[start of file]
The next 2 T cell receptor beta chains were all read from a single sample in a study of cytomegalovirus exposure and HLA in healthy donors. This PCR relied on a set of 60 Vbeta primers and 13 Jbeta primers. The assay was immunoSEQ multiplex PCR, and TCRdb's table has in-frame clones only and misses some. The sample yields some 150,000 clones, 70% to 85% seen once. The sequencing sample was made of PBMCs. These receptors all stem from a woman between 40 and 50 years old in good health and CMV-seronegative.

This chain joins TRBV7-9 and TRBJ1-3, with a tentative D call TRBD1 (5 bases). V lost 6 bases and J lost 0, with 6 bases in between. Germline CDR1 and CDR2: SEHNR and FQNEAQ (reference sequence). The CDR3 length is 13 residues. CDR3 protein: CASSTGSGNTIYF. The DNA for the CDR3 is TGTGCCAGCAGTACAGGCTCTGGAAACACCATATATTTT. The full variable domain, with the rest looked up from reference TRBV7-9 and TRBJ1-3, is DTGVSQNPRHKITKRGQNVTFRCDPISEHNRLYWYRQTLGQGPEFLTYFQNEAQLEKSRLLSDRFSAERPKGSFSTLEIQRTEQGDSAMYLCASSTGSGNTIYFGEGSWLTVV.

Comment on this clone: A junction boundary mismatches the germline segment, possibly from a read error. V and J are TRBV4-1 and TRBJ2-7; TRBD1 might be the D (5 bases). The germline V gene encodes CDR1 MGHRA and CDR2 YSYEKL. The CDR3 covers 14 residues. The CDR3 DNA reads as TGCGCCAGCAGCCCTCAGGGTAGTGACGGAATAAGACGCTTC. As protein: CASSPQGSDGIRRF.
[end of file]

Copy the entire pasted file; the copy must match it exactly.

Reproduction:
The next 2 T cell receptor beta chains were all read from a single sample in a study of cytomegalovirus exposure and HLA in healthy donors. This PCR relied on a set of 60 Vbeta primers and 13 Jbeta primers. The assay was immunoSEQ multiplex PCR, and TCRdb's table has in-frame clones only and misses some. The sample yields some 150,000 clones, 70% to 85% seen once. The sequencing sample was made of PBMCs. These receptors all stem from a woman between 40 and 50 years old in good health and CMV-seronegative.

This chain joins TRBV7-9 and TRBJ1-3, with a tentative D call TRBD1 (5 bases). V lost 6 bases and J lost 0, with 6 bases in between. Germline CDR1 and CDR2: SEHNR and FQNEAQ (reference sequence). The CDR3 length is 13 residues. CDR3 protein: CASSTGSGNTIYF. The DNA for the CDR3 is TGTGCCAGCAGTACAGGCTCTGGAAACACCATATATTTT. The full variable domain, with the rest looked up from reference TRBV7-9 and TRBJ1-3, is DTGVSQNPRHKITKRGQNVTFRCDPISEHNRLYWYRQTLGQGPEFLTYFQNEAQLEKSRLLSDRFSAERPKGSFSTLEIQRTEQGDSAMYLCASSTGSGNTIYFGEGSWLTVV.

Comment on this clone: A junction boundary mismatches the germline segment, possibly from a read error. V and J are TRBV4-1 and TRBJ2-7; TRBD1 might be the D (5 bases). The germline V gene encodes CDR1 MGHRA and CDR2 YSYEKL. The CDR3 covers 14 residues. The CDR3 DNA reads as TGCGCCAGCAGCCCTCAGGGTAGTGACGGAATAAGACGCTTC. As protein: CASSPQGSDGIRRF.